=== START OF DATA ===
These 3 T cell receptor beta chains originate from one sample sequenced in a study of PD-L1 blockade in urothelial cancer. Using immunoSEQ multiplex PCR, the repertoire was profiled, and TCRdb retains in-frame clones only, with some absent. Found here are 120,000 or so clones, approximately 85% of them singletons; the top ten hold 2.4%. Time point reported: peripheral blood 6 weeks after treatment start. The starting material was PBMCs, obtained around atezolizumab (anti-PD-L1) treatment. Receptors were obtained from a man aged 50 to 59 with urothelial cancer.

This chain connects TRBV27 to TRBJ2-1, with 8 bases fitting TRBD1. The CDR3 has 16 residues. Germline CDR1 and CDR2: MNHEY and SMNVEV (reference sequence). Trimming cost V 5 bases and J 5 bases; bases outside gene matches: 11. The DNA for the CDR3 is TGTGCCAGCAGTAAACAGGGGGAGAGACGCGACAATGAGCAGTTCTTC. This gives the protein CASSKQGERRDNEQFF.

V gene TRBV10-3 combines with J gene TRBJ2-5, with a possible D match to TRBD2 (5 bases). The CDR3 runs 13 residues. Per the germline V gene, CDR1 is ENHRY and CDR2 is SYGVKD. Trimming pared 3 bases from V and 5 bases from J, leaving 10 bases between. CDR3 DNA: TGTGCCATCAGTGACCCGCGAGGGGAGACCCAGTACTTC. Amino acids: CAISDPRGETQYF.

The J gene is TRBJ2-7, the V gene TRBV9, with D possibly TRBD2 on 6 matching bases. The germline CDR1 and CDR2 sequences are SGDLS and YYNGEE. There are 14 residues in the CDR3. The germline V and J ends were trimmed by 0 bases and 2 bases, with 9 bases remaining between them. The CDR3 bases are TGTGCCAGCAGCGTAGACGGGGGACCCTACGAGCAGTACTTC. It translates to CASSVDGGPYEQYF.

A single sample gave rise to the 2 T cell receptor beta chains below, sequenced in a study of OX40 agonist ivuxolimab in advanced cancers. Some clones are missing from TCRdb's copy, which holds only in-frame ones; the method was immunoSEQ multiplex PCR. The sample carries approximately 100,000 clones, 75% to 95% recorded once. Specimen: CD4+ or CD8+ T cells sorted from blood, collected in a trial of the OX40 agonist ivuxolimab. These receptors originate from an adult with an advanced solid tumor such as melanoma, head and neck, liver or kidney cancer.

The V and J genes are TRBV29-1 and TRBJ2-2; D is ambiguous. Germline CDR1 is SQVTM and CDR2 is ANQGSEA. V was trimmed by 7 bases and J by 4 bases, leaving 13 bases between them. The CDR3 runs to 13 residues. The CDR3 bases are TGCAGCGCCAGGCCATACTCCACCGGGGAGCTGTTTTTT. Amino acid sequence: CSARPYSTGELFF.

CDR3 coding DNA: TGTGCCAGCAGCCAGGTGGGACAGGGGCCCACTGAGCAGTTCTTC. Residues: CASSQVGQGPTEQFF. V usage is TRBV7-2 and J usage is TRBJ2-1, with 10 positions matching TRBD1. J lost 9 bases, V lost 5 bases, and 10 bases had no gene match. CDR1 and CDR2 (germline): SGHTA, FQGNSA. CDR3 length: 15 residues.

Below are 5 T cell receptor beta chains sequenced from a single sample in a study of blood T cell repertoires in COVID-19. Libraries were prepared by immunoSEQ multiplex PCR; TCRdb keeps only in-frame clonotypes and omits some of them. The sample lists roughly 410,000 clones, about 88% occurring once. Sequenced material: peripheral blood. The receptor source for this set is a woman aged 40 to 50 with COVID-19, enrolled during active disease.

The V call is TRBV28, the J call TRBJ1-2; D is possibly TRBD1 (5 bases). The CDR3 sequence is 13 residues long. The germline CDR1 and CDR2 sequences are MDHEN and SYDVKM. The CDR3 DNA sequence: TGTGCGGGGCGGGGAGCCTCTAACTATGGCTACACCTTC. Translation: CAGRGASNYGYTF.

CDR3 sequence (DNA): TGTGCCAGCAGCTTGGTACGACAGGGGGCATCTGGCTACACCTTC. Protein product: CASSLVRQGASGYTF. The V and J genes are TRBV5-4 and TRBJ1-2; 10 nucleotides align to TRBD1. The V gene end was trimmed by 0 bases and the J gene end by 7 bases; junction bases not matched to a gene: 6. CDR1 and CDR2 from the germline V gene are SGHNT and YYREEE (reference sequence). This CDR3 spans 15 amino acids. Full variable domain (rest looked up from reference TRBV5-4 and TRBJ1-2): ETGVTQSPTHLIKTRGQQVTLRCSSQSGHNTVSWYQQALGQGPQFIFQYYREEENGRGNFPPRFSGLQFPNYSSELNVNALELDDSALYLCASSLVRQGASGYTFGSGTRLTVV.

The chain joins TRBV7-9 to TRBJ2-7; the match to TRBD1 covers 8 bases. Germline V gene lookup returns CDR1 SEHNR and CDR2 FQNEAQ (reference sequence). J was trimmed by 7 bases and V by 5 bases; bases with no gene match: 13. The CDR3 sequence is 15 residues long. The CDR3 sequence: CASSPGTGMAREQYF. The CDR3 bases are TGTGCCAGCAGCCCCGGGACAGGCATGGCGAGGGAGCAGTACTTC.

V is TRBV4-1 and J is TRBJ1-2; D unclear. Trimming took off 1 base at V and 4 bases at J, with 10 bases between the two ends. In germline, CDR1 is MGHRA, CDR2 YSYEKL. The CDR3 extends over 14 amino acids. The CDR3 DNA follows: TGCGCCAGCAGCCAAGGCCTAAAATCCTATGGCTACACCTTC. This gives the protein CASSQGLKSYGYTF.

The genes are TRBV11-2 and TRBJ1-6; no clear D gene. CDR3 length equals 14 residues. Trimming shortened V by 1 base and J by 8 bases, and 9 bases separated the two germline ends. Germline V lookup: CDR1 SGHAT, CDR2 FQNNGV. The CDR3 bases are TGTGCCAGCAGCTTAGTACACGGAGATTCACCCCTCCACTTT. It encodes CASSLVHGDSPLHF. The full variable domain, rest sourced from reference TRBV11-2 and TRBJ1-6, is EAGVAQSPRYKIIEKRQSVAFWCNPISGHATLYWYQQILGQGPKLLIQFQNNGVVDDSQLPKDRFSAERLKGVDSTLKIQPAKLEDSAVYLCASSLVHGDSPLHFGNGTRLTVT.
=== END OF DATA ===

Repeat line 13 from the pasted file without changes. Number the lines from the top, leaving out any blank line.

The genes are TRBV11-2 and TRBJ1-6; no clear D gene. CDR3 length equals 14 residues. Trimming shortened V by 1 base and J by 8 bases, and 9 bases separated the two germline ends. Germline V lookup: CDR1 SGHAT, CDR2 FQNNGV. The CDR3 bases are TGTGCCAGCAGCTTAGTACACGGAGATTCACCCCTCCACTTT. It encodes CASSLVHGDSPLHF. The full variable domain, rest sourced from reference TRBV11-2 and TRBJ1-6, is EAGVAQSPRYKIIEKRQSVAFWCNPISGHATLYWYQQILGQGPKLLIQFQNNGVVDDSQLPKDRFSAERLKGVDSTLKIQPAKLEDSAVYLCASSLVHGDSPLHFGNGTRLTVT.